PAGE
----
Adult stem cells are found in the mature, terminally differentiated tissues and are of two types: Haematopoietic Stem Cells (HSCs) and Mesenchymal Stem Cells (MSCs). Haematopoietic stem cells in the bone marrow are the oldest known variety of stem cells. HSCs are also found in the peripheral blood, umbilical cord blood and fetal hematopoietic system. MSCs are found in the bone marrow (as stromal cells), umbilical cord matrix (as perivascular cells of Wharton’s jelly), placental tissue, fetal tissue, fat and muscle. A sub-population of MSCs known as Multipotent Adult Progenitor Cells are also identified in the bone marrow.[5] Multipotent adult stem cells, also known as basal cells, have been known to exist in the basal layer of epidermis of skin and in the lining epithelium of gastrointestinal tract and respiratory tract and in the epithelium of the limbus (sclero-corneal junction). These cells usually regenerate and replace cells that are lost to maturation and senescence.[6] More recently, the discovery of stem cells in the post-mitotic tissues, thought to be incapable of regeneration, like brain (in the hippocampus and in the subventricular zone), myocardium and skeletal muscle has opened up exciting new possibilities.[7]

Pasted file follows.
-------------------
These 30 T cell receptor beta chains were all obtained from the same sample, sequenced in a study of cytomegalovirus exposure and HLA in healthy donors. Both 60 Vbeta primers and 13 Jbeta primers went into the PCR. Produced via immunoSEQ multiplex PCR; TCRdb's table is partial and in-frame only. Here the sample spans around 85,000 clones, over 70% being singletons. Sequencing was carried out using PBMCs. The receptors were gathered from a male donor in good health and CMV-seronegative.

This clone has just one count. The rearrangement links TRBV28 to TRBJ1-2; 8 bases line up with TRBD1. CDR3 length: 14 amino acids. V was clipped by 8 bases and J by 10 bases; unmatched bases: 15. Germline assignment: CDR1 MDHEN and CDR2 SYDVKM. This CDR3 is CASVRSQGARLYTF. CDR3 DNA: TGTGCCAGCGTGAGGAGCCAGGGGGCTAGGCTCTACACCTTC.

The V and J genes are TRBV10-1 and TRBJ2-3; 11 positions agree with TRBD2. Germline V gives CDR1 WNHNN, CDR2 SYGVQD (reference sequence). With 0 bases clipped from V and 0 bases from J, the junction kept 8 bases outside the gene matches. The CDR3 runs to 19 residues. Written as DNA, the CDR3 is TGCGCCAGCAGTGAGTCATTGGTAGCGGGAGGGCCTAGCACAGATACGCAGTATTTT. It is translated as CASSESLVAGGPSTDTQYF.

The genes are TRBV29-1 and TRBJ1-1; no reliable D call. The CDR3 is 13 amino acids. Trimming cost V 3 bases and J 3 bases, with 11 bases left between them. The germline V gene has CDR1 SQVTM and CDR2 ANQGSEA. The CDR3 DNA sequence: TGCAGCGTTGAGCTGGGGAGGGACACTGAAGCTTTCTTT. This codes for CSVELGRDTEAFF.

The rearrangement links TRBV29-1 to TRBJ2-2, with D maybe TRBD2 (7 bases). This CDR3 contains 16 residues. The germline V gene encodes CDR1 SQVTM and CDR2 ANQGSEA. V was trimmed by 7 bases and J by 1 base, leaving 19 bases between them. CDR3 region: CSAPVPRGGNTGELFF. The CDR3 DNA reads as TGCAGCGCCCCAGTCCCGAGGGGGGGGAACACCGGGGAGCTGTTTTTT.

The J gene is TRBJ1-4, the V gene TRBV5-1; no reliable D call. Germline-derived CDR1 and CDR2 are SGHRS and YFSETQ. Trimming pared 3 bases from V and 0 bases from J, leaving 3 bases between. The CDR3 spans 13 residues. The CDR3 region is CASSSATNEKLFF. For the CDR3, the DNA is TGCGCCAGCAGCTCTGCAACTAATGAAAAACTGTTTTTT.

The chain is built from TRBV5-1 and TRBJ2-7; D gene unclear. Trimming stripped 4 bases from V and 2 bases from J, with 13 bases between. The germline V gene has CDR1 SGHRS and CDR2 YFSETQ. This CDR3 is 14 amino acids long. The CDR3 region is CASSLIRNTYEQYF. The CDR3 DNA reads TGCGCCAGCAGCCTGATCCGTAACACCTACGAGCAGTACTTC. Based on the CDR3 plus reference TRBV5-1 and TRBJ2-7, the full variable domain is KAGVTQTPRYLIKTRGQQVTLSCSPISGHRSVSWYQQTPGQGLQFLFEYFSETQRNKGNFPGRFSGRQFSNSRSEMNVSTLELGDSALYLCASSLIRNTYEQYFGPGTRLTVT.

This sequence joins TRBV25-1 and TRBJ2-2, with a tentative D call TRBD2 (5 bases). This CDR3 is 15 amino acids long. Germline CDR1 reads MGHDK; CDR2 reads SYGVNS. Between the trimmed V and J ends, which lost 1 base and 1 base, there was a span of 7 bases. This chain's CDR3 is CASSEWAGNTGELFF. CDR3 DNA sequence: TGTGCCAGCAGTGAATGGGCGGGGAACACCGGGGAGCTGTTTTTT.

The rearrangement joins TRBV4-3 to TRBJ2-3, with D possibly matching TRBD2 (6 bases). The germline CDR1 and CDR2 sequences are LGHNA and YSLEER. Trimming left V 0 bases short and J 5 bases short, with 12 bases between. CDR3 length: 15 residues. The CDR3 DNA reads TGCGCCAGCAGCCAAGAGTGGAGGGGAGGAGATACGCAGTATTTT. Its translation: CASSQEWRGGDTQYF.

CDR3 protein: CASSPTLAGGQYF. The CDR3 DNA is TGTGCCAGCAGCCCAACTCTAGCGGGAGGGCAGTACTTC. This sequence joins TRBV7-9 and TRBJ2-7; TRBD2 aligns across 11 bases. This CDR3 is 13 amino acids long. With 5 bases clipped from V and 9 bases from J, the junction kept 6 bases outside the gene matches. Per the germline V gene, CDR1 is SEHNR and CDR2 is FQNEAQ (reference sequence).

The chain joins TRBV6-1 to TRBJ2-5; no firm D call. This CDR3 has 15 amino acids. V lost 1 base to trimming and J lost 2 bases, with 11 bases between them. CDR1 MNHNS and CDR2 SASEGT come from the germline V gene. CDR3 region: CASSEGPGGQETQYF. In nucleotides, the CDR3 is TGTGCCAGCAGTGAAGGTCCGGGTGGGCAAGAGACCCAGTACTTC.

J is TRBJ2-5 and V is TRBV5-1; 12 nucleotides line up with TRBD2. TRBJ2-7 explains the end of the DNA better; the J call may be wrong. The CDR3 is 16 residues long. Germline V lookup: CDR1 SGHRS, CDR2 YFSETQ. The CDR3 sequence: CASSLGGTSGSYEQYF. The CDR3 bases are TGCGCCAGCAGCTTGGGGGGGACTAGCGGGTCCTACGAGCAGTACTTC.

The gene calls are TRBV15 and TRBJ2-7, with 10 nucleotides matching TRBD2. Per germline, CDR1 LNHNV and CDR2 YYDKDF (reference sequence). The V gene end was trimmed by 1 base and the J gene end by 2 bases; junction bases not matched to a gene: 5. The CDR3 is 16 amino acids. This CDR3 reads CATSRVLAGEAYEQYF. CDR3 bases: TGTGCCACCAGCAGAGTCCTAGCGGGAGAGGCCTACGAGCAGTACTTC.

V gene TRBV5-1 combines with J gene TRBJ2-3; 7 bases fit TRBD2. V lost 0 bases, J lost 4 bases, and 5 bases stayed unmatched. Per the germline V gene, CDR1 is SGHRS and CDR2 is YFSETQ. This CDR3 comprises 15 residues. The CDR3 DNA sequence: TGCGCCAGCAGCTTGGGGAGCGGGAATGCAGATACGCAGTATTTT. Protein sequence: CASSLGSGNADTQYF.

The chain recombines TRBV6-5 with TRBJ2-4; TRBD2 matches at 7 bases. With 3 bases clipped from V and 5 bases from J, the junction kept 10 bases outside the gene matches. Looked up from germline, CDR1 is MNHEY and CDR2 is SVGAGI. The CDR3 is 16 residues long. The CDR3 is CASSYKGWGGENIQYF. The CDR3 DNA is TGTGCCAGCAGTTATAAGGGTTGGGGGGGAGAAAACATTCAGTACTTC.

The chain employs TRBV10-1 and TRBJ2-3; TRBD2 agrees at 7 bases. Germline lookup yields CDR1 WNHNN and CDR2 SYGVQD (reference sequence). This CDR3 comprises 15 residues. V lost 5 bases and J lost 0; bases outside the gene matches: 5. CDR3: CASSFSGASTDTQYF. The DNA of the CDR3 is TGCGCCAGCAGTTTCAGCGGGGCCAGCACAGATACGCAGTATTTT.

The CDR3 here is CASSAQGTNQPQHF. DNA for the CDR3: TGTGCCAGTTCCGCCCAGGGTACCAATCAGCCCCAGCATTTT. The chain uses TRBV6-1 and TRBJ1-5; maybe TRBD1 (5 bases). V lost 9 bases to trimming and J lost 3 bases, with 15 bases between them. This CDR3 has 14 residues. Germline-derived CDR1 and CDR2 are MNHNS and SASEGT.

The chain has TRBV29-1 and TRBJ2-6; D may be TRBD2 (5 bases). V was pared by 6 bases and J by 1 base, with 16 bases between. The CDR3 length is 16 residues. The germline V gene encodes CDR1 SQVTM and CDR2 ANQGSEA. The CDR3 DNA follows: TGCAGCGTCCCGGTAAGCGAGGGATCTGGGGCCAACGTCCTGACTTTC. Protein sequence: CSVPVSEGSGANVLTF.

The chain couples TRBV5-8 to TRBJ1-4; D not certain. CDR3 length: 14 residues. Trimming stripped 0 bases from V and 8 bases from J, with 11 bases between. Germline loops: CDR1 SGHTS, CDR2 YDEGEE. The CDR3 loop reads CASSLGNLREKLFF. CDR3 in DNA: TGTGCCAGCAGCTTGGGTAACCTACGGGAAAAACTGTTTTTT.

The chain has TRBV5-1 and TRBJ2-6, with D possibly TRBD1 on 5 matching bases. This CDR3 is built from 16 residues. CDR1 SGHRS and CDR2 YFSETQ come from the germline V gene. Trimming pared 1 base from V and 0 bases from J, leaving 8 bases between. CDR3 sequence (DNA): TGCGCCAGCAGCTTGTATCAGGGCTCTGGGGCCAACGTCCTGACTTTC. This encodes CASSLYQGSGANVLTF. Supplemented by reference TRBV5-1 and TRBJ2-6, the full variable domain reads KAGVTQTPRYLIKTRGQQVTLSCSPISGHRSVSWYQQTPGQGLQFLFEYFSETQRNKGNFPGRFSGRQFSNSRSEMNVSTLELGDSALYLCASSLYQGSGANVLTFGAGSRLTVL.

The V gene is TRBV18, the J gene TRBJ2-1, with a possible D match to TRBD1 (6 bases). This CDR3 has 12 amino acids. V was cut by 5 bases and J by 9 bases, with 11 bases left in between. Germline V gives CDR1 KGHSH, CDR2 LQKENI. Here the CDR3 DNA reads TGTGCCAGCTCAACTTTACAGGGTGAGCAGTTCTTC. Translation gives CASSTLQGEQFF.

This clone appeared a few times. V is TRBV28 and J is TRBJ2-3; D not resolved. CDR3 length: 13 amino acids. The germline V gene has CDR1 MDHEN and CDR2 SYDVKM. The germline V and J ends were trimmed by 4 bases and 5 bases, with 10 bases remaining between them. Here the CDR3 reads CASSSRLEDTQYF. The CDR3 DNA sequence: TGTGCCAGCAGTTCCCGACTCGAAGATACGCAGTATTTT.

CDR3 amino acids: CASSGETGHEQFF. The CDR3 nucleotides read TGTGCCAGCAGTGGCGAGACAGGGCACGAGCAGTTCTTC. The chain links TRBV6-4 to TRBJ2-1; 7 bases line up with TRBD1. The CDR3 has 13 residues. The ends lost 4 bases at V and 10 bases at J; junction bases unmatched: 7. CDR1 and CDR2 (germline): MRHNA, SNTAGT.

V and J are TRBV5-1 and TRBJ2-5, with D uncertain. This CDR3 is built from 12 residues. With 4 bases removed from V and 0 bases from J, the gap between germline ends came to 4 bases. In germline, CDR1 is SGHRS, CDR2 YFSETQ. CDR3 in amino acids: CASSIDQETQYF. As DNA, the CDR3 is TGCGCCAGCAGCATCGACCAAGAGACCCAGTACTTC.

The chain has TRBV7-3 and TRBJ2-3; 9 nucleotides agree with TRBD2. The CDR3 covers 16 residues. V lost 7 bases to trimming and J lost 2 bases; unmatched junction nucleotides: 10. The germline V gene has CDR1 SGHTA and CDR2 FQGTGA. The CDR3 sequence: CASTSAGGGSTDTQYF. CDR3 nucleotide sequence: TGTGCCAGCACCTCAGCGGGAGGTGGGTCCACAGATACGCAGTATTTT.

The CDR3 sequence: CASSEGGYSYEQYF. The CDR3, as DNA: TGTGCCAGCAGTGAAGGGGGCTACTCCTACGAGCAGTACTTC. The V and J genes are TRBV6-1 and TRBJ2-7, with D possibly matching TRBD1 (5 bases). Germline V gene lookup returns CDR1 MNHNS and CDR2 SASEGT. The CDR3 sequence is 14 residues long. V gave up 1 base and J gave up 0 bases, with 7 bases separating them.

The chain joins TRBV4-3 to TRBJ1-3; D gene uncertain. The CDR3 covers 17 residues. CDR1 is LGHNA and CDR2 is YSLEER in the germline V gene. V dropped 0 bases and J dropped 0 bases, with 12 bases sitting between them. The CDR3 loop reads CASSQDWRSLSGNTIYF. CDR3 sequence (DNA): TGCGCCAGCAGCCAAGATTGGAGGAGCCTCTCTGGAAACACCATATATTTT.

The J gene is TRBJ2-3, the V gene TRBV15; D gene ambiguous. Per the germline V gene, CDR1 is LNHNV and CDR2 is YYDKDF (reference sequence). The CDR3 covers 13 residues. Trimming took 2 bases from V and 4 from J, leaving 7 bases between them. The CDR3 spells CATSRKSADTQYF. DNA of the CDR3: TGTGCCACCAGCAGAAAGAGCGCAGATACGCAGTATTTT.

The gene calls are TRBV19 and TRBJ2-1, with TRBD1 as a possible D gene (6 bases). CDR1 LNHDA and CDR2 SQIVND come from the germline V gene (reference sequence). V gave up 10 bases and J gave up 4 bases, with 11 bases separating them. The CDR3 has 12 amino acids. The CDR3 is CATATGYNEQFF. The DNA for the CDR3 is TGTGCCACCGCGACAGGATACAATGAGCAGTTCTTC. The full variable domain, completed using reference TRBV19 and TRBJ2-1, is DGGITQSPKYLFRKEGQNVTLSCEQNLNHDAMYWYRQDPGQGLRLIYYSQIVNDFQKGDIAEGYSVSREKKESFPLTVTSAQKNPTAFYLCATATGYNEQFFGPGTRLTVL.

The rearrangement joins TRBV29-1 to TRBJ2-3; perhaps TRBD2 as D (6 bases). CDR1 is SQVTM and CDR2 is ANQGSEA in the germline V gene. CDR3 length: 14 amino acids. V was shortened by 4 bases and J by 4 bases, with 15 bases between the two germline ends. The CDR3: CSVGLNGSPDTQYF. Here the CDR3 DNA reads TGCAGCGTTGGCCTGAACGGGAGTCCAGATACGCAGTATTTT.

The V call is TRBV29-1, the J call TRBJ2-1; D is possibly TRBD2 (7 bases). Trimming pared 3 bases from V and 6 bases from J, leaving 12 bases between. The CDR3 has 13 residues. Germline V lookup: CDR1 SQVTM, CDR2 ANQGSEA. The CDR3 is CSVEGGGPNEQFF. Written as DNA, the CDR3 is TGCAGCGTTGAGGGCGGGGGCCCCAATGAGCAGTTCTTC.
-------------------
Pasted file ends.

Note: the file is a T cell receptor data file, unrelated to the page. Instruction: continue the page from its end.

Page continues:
Stem cells are self regenerating multipotential cells, found in the human brain which have the potential to differentiate into neurons, astrocytes and oligodendrocytes, and to self renew sufficiently to provide adequate number of cells in the brain. Neural stem cell grafts have been studied in a variety of animal models for various diseases like metabolic disorders, muscular dystrophies, neurodegenerative disorders, spinal cord repair, brain tumors and demyelinating disease. Stem cells may be derived from autologus, allogeneic or xenogenic sources. Histocompatibility is prerequisite for transplantation of allogeneic stem cells. Fetal tissue is the best current tissue source for human neural stem cells, however ethical issues are a major concern. Thus the prospect that stem cells could potentially be used to promote neurogenesis following injury and disease may seem attractive, yet the inherent problems associated with isolation and rejection in case of stem cells from another source, the potential to form tumors and ethical issues are the major challenges.